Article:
Finally, the paucal forms of class II nouns tended to be used for reference to objects that were possessed in the natural way, or occurred in the natural context, while the singular or plural forms were used when the objects were unpossessed or occurred out of context. This can be seen with the bodypart terms above — isipeh could be used for a disembodied head, and the plural izisip for a number of heads, attached or disembodied; isip could only be used for a head attached to its rightful owner. But the same alternation is found on other class II nouns.
- larudən suna "The seashore"
sg. sunareh "A beach or shore (in general)"
pl. suzuna "Beaches (in general); beaches of many seas"
- Ẽtəl "Branches (of a tree)"
pl. Ǝjnẽtəl "Sticks; fallen branches; branches of many trees"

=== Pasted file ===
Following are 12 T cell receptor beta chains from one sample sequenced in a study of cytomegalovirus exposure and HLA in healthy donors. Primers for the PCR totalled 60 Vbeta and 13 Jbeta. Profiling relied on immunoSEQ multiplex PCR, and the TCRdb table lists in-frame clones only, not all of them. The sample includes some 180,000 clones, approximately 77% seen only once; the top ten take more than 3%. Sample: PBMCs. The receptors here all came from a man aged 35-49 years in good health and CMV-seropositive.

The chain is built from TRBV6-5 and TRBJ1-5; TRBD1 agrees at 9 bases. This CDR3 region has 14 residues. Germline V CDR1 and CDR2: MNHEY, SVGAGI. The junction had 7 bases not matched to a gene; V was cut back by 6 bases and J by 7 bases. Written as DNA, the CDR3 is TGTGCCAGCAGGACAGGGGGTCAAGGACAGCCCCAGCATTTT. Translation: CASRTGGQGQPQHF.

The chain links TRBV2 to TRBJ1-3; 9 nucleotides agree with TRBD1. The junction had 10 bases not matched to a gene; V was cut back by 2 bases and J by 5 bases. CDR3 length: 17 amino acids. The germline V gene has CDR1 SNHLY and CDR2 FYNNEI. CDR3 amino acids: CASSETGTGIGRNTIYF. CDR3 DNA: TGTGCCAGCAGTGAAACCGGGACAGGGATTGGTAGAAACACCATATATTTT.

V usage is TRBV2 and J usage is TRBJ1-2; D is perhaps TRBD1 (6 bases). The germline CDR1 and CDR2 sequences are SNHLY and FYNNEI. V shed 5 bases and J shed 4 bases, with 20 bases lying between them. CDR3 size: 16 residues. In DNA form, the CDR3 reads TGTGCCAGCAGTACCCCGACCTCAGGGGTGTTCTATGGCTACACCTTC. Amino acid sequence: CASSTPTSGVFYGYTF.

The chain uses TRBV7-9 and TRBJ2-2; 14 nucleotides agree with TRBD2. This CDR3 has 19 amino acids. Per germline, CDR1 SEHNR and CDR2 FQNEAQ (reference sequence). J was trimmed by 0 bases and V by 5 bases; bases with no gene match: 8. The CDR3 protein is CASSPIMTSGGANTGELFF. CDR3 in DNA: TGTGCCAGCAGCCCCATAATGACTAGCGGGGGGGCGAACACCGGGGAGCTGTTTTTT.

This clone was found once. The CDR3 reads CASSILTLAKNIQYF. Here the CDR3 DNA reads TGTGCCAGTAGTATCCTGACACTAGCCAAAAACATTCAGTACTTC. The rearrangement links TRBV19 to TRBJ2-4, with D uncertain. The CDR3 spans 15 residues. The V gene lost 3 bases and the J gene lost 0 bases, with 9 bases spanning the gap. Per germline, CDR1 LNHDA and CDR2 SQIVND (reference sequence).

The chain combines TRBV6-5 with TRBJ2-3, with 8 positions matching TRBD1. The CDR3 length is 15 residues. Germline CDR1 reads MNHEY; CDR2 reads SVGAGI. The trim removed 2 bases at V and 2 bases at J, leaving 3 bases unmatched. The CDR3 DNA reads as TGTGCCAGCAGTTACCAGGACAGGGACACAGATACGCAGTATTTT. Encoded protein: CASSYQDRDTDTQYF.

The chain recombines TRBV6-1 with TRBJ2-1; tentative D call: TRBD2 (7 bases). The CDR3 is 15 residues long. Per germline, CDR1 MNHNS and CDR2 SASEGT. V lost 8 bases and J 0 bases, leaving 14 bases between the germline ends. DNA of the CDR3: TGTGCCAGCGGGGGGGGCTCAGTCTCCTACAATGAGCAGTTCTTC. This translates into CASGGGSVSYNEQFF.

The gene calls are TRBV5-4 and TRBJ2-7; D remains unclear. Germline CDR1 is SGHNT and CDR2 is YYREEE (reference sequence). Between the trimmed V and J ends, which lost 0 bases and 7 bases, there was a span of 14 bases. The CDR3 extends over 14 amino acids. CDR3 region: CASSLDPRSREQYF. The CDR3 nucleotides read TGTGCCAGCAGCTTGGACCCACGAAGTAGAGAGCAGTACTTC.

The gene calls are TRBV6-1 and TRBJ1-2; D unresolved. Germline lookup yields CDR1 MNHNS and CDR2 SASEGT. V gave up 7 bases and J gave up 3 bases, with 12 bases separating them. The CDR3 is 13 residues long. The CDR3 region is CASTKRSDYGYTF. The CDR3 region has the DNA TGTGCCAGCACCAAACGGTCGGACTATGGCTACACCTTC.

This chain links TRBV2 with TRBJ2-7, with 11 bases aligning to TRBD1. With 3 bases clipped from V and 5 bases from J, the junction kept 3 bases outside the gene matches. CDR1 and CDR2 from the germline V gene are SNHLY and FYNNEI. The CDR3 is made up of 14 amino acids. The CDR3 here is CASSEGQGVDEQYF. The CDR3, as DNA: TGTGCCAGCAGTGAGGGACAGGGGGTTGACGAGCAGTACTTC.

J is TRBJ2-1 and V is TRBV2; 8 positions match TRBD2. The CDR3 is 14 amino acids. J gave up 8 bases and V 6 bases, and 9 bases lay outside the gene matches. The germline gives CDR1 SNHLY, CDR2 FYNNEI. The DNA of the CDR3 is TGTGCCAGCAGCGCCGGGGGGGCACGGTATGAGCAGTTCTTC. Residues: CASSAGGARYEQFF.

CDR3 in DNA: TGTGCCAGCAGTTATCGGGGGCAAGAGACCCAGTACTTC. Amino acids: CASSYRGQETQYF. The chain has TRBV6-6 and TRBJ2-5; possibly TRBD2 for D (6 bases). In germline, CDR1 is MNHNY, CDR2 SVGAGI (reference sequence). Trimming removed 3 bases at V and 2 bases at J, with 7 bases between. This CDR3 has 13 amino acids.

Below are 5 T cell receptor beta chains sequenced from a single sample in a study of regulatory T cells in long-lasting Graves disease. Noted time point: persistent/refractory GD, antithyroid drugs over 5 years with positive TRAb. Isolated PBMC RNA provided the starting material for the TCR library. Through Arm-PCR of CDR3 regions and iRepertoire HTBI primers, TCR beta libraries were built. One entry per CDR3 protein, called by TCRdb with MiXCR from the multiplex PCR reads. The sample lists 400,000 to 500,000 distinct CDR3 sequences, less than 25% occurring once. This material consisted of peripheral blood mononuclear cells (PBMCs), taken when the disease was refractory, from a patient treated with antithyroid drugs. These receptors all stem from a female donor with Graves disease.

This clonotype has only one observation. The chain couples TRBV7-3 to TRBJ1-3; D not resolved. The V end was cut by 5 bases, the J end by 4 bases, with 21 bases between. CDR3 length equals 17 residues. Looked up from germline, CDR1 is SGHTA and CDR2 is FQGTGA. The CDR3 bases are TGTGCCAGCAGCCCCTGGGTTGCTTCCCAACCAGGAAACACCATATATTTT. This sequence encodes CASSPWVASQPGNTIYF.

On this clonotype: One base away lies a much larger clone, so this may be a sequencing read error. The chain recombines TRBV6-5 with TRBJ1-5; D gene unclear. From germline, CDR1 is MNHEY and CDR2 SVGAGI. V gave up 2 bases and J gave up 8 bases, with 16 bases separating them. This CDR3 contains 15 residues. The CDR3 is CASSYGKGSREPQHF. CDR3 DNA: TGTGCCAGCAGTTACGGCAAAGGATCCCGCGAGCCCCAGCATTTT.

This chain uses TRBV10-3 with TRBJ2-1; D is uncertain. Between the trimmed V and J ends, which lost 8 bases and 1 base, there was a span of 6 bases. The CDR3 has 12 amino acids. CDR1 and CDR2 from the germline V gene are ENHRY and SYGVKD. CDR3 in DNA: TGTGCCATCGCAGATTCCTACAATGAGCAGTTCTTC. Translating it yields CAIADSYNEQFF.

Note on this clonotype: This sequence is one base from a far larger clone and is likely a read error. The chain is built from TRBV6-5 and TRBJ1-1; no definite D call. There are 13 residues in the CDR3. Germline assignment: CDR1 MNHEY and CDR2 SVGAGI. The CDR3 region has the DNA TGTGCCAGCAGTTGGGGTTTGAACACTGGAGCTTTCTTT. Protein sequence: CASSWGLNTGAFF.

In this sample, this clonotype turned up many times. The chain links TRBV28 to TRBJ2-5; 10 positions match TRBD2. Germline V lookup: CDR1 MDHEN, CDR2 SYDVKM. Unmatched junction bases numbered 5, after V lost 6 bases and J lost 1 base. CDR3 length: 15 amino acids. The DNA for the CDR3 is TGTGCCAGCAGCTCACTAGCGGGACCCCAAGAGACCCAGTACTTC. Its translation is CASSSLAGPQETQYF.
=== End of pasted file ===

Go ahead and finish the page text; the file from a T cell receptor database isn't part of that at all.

Class III nouns, mostly inanimates, were inherently plural. A paucal form in -rə was used when a natural subset of the things referred to needed to be picked out; the singular was formed with the suffix -rə.
- cirer "stars" (pl.)
Class IV was made up of a small number of mass nouns. These were inherently grammatically singular, and had no paucal or plural forms.
-ra (strong) derived agent nouns from verbs. -ica (weak, palatalizing) — combining -ha with the patient trigger suffix -ic — derived patient nouns. These suffixes were already becoming less productive in Merneha, and most of the words formed with them have cognates in the other Peninsular languages.
-wə (weak) and -mjə derived specifically masculine and feminine nouns, either from other nouns that were unspecified for gender or from verbs. The weak, palatalizing patient forms -icwə and -imjə ( < -icmjə) are occasionally found.
-wərəj after a consonant (weak) or -Ṽhəj after a vowel, derived location or instrument nouns from verbs.